The Four Canada-wide Heritage Organizations Respond to Federal Budget 2023
In a federal budget appropriately focused on advancing Reconciliation, supporting Indigenous governance and capacity building, making life more affordable for the middle class, and creating a clean economy, there is an unfortunate lack of recognition of the role heritage places and existing buildings play in creating housing and supporting a green economy. The four Canada-wide heritage conservation NGOs – Canadian Association of Heritage Professionals, Indigenous Heritage Circle, ICOMOS Canada, and the National Trust for Canada– assess the 2023 budget against heritage sector recommendations in four areas:
The four Canada-wide heritage organizations acknowledge and commend the new budget for delivering sustainable funding for advancing Indigenous self-determination by providing $11.4 million over 3 years to Crown-Indigenous Relations and Northern Affairs Canada (CIRNAC) to update the federal guidelines to fulfil the Crown’s duty to consult Indigenous peoples and accommodate impacts on their rights. An additional $22 million over 5 years has also been provided to coordinate activities to implement the United Nations Declaration on the Rights of Indigenous Peoples Act. It is silent and falls short, however, on the heritage sector’s recommendation to strengthen the essential leadership capacity needed to advance cultural heritage priorities that are of importance to Métis, Inuit, and First Nations Peoples by providing an initial investment of $50 million over three years for the Indigenous Heritage Circle, an Indigenous-led national heritage organization.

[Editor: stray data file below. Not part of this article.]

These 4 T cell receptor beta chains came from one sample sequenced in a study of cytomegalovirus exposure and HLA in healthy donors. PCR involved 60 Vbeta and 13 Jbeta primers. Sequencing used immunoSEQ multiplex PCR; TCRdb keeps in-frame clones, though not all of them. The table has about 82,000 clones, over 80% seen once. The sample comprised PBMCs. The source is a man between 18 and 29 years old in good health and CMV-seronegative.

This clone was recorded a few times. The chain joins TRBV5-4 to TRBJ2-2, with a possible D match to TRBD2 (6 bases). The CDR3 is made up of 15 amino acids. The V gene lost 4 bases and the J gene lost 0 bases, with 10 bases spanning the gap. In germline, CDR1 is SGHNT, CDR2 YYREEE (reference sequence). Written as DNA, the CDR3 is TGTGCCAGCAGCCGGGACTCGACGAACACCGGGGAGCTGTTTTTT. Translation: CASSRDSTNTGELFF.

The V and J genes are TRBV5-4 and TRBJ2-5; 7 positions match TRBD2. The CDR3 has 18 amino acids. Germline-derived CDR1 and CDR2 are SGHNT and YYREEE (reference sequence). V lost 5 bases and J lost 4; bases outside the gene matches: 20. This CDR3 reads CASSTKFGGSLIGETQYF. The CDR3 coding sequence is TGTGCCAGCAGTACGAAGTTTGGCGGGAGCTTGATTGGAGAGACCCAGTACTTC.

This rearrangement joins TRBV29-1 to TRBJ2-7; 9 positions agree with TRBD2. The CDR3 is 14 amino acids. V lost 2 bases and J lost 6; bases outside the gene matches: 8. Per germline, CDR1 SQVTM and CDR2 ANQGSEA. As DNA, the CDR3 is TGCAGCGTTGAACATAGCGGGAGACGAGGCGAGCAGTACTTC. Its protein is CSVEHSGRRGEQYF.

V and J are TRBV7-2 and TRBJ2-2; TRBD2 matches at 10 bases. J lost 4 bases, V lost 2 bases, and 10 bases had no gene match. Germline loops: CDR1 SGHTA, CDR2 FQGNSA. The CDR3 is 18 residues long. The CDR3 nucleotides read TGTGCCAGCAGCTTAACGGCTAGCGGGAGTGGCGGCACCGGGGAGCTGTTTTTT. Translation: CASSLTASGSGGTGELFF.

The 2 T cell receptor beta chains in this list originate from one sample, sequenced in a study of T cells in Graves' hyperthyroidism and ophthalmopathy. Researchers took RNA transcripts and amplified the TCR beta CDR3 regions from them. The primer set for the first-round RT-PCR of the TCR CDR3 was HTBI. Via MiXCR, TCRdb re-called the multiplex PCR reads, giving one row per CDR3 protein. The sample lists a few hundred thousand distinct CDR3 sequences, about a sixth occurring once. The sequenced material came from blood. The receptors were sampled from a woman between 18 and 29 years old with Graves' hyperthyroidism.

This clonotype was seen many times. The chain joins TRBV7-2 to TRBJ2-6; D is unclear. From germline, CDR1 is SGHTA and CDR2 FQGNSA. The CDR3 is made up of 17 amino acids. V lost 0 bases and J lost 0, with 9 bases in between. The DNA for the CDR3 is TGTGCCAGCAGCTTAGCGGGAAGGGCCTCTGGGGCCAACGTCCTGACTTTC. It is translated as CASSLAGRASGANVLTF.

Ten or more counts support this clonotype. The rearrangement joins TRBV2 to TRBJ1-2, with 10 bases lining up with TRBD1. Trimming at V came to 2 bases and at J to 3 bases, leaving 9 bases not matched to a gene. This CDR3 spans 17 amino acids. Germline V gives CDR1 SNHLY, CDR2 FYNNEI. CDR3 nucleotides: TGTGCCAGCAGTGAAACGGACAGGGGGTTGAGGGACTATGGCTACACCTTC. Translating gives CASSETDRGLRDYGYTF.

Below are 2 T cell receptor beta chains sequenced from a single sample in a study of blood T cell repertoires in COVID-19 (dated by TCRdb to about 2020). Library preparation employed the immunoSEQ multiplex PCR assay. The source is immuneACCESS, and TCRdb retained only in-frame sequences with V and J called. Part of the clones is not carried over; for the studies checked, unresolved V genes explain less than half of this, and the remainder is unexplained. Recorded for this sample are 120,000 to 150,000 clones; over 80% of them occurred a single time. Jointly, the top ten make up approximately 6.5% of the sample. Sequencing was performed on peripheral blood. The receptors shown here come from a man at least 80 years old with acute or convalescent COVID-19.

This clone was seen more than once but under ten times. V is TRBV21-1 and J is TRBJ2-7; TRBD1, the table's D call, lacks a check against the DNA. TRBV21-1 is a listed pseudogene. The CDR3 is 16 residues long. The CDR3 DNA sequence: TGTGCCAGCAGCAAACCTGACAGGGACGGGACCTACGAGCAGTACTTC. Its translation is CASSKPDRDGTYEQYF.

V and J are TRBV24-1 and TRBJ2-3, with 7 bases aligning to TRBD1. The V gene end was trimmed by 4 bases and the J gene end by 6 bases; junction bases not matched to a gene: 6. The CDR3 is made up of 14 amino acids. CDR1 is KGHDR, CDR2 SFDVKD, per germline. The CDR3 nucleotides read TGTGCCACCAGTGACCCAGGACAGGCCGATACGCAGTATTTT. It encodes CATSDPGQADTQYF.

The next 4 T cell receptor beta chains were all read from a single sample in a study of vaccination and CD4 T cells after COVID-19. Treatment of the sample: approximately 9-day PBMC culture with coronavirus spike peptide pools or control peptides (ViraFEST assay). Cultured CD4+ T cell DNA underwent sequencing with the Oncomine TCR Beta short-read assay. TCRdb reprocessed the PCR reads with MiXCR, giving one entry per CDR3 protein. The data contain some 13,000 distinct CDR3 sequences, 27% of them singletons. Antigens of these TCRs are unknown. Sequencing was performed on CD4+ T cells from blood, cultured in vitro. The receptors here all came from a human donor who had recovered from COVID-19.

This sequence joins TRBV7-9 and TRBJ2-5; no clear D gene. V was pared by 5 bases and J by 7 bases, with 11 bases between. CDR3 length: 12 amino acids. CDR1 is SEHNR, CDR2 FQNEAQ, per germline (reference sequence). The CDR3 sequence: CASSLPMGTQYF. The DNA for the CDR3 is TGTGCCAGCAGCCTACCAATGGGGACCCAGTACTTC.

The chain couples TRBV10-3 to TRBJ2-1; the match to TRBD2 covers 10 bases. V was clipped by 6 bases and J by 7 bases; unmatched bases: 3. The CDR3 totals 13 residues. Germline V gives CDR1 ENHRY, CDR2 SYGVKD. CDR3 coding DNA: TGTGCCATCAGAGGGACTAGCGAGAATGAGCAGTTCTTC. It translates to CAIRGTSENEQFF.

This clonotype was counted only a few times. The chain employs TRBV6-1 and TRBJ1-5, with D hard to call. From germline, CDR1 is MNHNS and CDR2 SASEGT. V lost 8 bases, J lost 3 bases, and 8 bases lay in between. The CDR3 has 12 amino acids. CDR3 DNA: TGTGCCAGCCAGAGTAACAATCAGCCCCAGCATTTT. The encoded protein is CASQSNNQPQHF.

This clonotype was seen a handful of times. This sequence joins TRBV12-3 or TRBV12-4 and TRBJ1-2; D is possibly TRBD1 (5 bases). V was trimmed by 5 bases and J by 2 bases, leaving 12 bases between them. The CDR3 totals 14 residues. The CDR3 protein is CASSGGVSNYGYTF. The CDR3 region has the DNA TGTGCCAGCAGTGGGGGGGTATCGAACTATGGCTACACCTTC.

Housing, Buildings and Green Retrofits
While the Budget foregrounds the need for housing affordability, there is a missed opportunity – a disconnect, even – with essential action on climate and the imperative to use and re-use existing buildings. In a Budget that states the government’s intention to promote the ‘right to repair’ small devices and appliances, it is ironic that the same approach is not carried through with new measures for what may be our largest consumer good – existing housing.
In fact, there are powerful barriers to the re-use of existing and heritage buildings in Canada which if addressed, would increase Canada’s ability to provide affordable housing and move forward on decarbonization goals. Unfortunately, the Budget does not include action to recognize the material value of older buildings by integrating LCA/embodied carbon calculation, does not correct biases in the federal tax system that promote needless demolition, resource extraction and new construction, and does not introduce incentives to attract investment to building reuse despite longstanding rehabilitation incentive recommendations from the heritage sector.
Skills Development and Training